I laughed out loud.  I was reminded why I like to wear a kippah in public – all sorts of interesting and unexpected things happen to you.  Whenever I retell this story, I get good laughs.  However, I’ve also come to see something deeper in this incident; I’ve learned something I’d like to share with you.

I began thinking – why is it that I’m always in a hurry?  Why do I have trouble relaxing, even on vacation?  Why am I always pressing on to the next thing; why do I judge the succes of my days by how much I accomplished, instead of, say, what kind of person I was?  I understand that sometimes on a vacation you do have to hurry – you’ve spent money flying to a spot and you want to see as much as possible – but I am always in a hurry.  What kind of life am I living?

We had a wonderful time in San Francisco.  A few weeks later, after we got back to DC, we spent a week with my wife’s sisters and their families at the beach, in Rhode Island.  Again, despite the lovely locale and the good company, I found myself very tense, with the tension stomach-ache I usually only get during a busy time at work.   For reasons I can’t now recall, but perhaps related to the incident in the Art Museum, I decided to try meditating before my davenning each morning.  At the beach, there’s plenty of time for such extravances.  Fifteen minutes of meditating, followed by twenty of davenning – I could get it all done before the rest of the house was even up out of bed.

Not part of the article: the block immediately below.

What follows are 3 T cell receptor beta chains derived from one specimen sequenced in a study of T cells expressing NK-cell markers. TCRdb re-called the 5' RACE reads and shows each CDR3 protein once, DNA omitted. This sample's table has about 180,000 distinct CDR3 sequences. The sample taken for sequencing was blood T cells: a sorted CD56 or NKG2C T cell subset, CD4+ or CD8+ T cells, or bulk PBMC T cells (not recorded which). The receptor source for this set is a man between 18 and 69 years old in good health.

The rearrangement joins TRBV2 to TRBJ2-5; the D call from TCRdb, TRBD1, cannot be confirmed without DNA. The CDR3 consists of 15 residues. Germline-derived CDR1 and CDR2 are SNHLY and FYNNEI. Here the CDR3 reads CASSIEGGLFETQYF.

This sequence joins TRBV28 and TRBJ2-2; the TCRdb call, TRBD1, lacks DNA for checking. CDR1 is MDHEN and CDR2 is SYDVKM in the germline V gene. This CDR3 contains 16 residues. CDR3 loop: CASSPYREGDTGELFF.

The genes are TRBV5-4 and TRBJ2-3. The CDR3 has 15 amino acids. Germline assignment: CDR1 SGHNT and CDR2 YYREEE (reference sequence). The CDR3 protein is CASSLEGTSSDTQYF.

And so I did.  The results were amazing.  I don’t understand how meditating works – why trying to clear my mind and focus just on my breathing for a short while should have any effect on the rest of  my day.  But I clearly felt much better, much calmer.  I continued meditating before davenning when we got back to Washington, and I continue it now; now I do 20 minutes before davenning.  I get no more done during the day than I used to – actually I suppose I get 20 minutes less done than I used to – but it doesn’t seem to bother me.  For the first time in a long while, I find myself hurrying less.

But enough about me.  Since I’ve confessed to being a recovering hurrier, I feel entitled to share some more general observations about the constant rush we find ourselves in nowadays.  I’ll venture I’m not the only one in the room who has a hurrying problem.  Perhaps I can be of some assistance to you.